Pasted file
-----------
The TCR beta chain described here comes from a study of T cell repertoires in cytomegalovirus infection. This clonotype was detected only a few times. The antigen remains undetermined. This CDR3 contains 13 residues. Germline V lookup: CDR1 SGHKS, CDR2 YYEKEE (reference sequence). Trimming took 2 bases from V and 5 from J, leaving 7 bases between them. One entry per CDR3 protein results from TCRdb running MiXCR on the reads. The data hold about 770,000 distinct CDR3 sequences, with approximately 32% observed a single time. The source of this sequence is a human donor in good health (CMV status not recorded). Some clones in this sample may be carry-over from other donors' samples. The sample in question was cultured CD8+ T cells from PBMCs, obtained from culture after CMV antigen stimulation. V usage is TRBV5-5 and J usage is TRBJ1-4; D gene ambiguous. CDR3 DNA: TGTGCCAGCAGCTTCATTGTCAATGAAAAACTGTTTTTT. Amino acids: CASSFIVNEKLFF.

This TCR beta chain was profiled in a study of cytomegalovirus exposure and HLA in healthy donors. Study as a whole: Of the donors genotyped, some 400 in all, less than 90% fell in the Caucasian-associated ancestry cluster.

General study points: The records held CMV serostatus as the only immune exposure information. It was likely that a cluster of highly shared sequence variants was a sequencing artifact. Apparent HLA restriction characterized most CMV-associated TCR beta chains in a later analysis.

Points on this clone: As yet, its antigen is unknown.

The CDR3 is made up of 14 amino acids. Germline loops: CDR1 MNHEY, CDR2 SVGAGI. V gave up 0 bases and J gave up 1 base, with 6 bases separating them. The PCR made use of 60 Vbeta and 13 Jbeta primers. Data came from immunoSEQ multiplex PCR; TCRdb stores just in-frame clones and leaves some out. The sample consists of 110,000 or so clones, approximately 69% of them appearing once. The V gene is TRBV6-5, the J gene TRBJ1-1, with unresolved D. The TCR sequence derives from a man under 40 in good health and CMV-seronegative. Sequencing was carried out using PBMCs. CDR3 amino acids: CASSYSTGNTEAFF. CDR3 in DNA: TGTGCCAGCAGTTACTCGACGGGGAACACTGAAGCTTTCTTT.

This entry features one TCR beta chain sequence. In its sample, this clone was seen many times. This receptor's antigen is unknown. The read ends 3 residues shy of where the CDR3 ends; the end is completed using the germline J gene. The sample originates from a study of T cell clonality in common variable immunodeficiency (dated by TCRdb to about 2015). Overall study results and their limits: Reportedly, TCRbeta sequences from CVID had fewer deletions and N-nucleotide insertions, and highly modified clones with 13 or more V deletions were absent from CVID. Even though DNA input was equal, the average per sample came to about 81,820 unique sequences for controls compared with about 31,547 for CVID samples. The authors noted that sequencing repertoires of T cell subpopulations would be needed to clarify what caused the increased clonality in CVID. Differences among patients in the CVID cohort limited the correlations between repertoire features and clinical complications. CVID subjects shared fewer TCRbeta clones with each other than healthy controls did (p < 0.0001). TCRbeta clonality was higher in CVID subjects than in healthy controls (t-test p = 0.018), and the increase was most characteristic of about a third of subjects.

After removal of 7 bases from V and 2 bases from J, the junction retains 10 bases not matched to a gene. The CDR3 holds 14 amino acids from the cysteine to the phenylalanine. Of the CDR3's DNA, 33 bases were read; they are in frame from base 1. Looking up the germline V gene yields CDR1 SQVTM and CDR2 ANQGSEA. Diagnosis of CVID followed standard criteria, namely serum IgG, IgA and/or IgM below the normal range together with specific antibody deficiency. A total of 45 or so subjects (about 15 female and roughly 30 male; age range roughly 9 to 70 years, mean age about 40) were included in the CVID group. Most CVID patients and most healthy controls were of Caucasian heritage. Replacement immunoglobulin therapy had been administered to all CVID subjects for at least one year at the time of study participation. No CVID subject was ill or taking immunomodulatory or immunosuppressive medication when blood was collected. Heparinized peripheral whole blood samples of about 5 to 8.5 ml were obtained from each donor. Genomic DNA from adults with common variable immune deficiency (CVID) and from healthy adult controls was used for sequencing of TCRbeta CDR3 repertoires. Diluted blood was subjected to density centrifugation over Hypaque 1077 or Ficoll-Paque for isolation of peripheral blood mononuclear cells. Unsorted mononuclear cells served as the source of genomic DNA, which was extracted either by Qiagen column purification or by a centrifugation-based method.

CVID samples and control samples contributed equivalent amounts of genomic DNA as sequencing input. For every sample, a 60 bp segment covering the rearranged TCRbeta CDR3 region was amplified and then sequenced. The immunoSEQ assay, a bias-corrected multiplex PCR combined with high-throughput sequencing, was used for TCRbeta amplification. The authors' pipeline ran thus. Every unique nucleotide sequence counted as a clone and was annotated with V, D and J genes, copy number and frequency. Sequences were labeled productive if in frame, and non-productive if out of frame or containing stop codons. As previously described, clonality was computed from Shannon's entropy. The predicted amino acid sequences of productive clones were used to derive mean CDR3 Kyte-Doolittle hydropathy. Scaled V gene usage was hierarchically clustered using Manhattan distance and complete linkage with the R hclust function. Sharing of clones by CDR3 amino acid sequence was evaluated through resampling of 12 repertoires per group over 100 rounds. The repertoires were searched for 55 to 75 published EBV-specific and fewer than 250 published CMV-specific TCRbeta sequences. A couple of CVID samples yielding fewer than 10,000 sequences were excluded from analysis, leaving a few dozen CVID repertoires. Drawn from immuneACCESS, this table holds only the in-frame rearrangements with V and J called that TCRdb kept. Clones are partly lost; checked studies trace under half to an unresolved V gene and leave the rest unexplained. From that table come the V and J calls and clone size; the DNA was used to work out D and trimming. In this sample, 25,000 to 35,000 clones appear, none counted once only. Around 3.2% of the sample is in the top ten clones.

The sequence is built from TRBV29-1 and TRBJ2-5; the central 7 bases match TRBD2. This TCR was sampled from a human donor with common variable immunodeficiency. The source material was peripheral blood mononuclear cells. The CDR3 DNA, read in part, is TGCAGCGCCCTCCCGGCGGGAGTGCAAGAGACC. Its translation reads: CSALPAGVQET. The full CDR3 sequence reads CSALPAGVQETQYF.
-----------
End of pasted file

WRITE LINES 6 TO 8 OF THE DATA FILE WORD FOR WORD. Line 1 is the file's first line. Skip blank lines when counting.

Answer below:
This entry features one TCR beta chain sequence. In its sample, this clone was seen many times. This receptor's antigen is unknown. The read ends 3 residues shy of where the CDR3 ends; the end is completed using the germline J gene. The sample originates from a study of T cell clonality in common variable immunodeficiency (dated by TCRdb to about 2015). Overall study results and their limits: Reportedly, TCRbeta sequences from CVID had fewer deletions and N-nucleotide insertions, and highly modified clones with 13 or more V deletions were absent from CVID. Even though DNA input was equal, the average per sample came to about 81,820 unique sequences for controls compared with about 31,547 for CVID samples. The authors noted that sequencing repertoires of T cell subpopulations would be needed to clarify what caused the increased clonality in CVID. Differences among patients in the CVID cohort limited the correlations between repertoire features and clinical complications. CVID subjects shared fewer TCRbeta clones with each other than healthy controls did (p < 0.0001). TCRbeta clonality was higher in CVID subjects than in healthy controls (t-test p = 0.018), and the increase was most characteristic of about a third of subjects.

After removal of 7 bases from V and 2 bases from J, the junction retains 10 bases not matched to a gene. The CDR3 holds 14 amino acids from the cysteine to the phenylalanine. Of the CDR3's DNA, 33 bases were read; they are in frame from base 1. Looking up the germline V gene yields CDR1 SQVTM and CDR2 ANQGSEA. Diagnosis of CVID followed standard criteria, namely serum IgG, IgA and/or IgM below the normal range together with specific antibody deficiency. A total of 45 or so subjects (about 15 female and roughly 30 male; age range roughly 9 to 70 years, mean age about 40) were included in the CVID group. Most CVID patients and most healthy controls were of Caucasian heritage. Replacement immunoglobulin therapy had been administered to all CVID subjects for at least one year at the time of study participation. No CVID subject was ill or taking immunomodulatory or immunosuppressive medication when blood was collected. Heparinized peripheral whole blood samples of about 5 to 8.5 ml were obtained from each donor. Genomic DNA from adults with common variable immune deficiency (CVID) and from healthy adult controls was used for sequencing of TCRbeta CDR3 repertoires. Diluted blood was subjected to density centrifugation over Hypaque 1077 or Ficoll-Paque for isolation of peripheral blood mononuclear cells. Unsorted mononuclear cells served as the source of genomic DNA, which was extracted either by Qiagen column purification or by a centrifugation-based method.

CVID samples and control samples contributed equivalent amounts of genomic DNA as sequencing input. For every sample, a 60 bp segment covering the rearranged TCRbeta CDR3 region was amplified and then sequenced. The immunoSEQ assay, a bias-corrected multiplex PCR combined with high-throughput sequencing, was used for TCRbeta amplification. The authors' pipeline ran thus. Every unique nucleotide sequence counted as a clone and was annotated with V, D and J genes, copy number and frequency. Sequences were labeled productive if in frame, and non-productive if out of frame or containing stop codons. As previously described, clonality was computed from Shannon's entropy. The predicted amino acid sequences of productive clones were used to derive mean CDR3 Kyte-Doolittle hydropathy. Scaled V gene usage was hierarchically clustered using Manhattan distance and complete linkage with the R hclust function. Sharing of clones by CDR3 amino acid sequence was evaluated through resampling of 12 repertoires per group over 100 rounds. The repertoires were searched for 55 to 75 published EBV-specific and fewer than 250 published CMV-specific TCRbeta sequences. A couple of CVID samples yielding fewer than 10,000 sequences were excluded from analysis, leaving a few dozen CVID repertoires. Drawn from immuneACCESS, this table holds only the in-frame rearrangements with V and J called that TCRdb kept. Clones are partly lost; checked studies trace under half to an unresolved V gene and leave the rest unexplained. From that table come the V and J calls and clone size; the DNA was used to work out D and trimming. In this sample, 25,000 to 35,000 clones appear, none counted once only. Around 3.2% of the sample is in the top ten clones.